There is nothing that makes me more anxious than this. Well, maybe there are a few other things. But when I see the Inbox (1), because of a slight internal craziness I have, I absolutely must check my e-mail. What is it? Is it from a friend? Is it a note from a relative? Did someone tag a picture of me on Facebook? Does Groupon have a special deal for an ivory king-size comforter??
If I was truly crazy, I could set my cell phone to beep when I got an e-mail; or, as I have with my Outlook e-mails at work, a notification pops up on my screen.
But in the world of snail mail, you have no real way of knowing if you’ve got mail.
It’s a bit hard to believe that in this day and age, you actually have to put on shoes and maybe a bathrobe, stop what you’re doing, get off the couch, put one foot in front of the other, and move a great distance in order to check and see if there’s mail in your mailbox. And more often than not, there isn’t.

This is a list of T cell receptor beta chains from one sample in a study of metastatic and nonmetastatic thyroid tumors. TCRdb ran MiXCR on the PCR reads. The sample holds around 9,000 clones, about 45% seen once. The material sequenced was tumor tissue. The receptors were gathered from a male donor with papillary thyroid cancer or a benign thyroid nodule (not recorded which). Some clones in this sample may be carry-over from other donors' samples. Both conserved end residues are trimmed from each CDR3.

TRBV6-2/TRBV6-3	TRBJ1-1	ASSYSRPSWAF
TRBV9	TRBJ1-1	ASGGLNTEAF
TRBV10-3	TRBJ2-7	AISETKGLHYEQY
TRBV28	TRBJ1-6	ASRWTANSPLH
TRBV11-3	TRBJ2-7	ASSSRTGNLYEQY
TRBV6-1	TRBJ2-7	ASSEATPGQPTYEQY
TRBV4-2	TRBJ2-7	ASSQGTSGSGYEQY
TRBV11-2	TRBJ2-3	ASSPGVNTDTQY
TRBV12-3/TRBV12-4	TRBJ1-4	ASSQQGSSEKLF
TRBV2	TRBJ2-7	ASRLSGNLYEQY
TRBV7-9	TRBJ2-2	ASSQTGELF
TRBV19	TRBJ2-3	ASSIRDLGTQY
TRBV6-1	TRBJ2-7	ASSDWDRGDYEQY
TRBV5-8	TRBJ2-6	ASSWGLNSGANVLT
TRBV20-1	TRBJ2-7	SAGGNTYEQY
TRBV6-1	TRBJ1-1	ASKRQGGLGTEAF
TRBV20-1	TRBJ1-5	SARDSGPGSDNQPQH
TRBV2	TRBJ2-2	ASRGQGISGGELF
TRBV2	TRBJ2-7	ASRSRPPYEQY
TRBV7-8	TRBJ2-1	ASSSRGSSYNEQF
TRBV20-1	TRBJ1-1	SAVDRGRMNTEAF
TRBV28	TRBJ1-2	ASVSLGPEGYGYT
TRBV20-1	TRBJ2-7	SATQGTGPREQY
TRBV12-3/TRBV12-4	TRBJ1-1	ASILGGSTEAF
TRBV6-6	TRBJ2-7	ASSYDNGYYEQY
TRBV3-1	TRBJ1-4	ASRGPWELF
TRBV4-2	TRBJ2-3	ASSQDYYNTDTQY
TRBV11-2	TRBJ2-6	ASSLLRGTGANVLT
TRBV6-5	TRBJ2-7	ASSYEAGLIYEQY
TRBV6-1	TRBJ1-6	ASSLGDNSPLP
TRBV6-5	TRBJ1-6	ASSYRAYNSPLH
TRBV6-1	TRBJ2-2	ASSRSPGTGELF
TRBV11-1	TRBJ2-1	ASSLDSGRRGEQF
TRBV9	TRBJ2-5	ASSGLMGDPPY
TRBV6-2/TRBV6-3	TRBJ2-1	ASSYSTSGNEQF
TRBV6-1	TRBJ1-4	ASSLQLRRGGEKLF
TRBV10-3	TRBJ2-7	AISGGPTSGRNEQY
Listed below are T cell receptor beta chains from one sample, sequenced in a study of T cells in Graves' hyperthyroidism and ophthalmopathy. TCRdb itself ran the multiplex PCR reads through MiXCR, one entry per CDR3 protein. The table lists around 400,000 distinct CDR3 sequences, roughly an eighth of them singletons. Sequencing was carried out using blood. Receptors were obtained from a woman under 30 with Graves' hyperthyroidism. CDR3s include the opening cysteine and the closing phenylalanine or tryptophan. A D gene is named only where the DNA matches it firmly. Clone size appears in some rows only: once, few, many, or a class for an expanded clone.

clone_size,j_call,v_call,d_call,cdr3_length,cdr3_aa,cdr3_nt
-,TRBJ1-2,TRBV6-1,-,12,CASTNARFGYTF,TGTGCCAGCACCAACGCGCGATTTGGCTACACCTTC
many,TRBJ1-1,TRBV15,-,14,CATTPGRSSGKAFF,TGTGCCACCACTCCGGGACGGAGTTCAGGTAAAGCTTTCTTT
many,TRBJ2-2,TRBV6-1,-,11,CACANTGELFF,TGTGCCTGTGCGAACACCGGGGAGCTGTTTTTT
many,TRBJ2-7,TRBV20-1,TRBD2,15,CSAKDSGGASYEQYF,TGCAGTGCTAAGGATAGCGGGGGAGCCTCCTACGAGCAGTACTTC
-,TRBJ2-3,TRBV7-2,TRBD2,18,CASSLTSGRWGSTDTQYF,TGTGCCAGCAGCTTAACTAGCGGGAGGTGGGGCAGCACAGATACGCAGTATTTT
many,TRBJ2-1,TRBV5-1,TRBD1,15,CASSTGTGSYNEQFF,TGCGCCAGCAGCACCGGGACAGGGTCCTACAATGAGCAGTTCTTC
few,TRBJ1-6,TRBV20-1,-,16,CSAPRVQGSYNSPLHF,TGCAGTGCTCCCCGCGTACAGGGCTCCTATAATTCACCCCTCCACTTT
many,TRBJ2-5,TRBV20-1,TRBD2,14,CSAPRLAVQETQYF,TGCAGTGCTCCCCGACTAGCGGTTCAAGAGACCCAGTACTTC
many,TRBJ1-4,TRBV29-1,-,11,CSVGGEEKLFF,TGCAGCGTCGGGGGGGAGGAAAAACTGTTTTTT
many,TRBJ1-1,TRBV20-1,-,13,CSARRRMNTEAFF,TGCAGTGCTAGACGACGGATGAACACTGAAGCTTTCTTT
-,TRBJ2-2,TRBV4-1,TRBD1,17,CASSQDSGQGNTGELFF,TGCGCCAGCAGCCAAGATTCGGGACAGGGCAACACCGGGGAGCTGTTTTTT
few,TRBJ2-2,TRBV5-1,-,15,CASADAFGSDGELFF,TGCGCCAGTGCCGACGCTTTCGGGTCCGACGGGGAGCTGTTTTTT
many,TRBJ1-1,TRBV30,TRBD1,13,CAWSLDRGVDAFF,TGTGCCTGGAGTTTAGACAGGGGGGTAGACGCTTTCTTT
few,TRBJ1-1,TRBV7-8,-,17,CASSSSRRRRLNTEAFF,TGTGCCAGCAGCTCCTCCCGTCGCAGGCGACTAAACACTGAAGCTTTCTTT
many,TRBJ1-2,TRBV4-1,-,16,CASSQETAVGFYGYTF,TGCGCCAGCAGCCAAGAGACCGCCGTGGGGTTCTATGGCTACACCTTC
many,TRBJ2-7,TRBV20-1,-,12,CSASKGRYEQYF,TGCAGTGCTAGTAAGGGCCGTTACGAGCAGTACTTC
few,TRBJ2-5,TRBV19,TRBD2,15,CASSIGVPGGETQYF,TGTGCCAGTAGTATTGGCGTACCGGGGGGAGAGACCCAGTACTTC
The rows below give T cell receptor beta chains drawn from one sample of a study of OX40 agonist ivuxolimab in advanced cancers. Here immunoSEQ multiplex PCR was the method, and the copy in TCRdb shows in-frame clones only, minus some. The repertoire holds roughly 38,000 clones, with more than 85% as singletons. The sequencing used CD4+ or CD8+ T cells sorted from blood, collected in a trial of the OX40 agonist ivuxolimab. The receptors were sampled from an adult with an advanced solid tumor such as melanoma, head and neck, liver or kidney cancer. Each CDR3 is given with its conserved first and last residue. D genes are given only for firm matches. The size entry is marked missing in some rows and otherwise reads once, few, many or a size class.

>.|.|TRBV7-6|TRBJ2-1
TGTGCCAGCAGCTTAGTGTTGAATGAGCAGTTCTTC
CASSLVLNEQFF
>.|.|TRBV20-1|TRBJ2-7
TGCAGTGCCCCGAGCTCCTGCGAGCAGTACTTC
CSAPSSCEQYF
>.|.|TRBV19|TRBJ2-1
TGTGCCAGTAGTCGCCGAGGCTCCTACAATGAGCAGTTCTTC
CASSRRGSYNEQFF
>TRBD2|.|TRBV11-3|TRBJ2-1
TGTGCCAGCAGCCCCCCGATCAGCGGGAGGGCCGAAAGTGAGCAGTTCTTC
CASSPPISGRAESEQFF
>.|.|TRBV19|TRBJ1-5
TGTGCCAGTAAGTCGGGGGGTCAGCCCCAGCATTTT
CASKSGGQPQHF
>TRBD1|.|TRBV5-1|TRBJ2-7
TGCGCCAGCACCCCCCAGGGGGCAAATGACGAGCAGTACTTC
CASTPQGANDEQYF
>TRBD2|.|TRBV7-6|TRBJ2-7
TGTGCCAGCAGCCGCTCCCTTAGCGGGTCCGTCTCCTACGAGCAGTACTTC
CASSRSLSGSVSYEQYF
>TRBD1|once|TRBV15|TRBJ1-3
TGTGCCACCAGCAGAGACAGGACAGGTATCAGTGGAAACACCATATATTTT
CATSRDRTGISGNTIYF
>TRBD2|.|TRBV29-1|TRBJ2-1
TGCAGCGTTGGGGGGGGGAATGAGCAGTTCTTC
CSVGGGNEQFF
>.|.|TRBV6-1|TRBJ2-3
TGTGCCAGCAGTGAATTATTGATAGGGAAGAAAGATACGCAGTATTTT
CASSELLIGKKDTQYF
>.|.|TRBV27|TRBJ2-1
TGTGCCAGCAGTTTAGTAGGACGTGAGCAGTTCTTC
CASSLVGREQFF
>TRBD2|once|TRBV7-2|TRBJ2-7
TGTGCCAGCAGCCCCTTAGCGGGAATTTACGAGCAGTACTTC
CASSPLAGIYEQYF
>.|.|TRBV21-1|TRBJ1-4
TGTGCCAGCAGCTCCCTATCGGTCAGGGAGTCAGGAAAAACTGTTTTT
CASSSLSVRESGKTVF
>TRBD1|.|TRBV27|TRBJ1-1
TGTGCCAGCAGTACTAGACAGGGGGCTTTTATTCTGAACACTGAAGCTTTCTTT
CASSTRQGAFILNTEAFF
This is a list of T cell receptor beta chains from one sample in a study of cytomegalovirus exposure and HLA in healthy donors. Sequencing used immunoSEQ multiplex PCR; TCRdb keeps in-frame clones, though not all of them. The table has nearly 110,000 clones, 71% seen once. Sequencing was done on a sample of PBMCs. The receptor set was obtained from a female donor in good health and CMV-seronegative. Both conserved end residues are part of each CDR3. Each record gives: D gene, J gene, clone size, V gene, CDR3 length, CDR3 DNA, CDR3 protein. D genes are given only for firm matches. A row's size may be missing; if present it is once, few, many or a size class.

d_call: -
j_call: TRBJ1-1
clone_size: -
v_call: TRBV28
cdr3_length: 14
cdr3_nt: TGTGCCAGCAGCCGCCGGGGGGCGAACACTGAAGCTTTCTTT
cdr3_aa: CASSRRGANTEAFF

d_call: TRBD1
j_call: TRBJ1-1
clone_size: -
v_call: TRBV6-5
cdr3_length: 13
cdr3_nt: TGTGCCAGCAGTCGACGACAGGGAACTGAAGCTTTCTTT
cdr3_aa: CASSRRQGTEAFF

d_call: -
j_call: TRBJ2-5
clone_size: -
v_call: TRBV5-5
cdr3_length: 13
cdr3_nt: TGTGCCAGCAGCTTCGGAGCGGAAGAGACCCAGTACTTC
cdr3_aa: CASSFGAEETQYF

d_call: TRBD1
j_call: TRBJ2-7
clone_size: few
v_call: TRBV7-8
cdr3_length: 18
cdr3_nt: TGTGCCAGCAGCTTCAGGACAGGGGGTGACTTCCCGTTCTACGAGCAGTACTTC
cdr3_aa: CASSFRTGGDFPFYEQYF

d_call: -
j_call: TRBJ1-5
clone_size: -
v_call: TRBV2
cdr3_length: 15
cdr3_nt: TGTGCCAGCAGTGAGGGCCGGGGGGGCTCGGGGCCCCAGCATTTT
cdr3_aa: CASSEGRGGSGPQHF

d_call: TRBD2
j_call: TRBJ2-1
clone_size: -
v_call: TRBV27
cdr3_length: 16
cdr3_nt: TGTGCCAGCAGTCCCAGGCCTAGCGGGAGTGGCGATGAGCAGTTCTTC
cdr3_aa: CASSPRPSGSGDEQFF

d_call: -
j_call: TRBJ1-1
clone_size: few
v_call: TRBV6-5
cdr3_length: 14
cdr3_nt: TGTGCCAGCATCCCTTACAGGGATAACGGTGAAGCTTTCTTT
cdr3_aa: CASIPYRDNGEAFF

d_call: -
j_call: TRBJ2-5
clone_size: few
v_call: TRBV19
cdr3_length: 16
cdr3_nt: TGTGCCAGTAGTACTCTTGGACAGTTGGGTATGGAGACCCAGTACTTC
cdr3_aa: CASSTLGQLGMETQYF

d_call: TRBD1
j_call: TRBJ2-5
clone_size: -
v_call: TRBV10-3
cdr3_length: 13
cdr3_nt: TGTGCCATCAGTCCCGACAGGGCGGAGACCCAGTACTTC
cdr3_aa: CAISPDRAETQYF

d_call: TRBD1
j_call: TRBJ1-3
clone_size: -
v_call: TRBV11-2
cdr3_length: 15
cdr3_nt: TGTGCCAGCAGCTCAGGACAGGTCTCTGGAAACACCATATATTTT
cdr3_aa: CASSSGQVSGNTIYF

This is usually not a problem, as all I ever get in my mailbox are ads, wedding invitations, thank you notes, and bills for which I keep forgetting to set up online payments.
But at least I check it every day.
I have recently learned that some of my friends rarely, if ever, check their mailboxes. This can be problematic with the wedding invitations, but where it truly becomes catastrophic in my life is with birthday cards.
I find Facebook birthday wall posts fairly impersonal, so when I have a very close friend, I do my darnedest to send him or her a physical card in the mail — with a stamp and everything. It’s fun and makes everyone involved feel happy and excited. But, friends, I need you to check your mailbox every day — or at the very least, every day in the week prior to your birthday. Otherwise, I have to play the “So, do you often check your mailbox in your building?” game.
One day, maybe we’ll develop a system to get a ding on our phone when something other than a Money Mailer ad or a Bed Bath and Beyond coupon appears in our mailbox; but until then, let’s all do our best to get our daily exercise and look in our physical mailboxes — before the postal service completely disappears.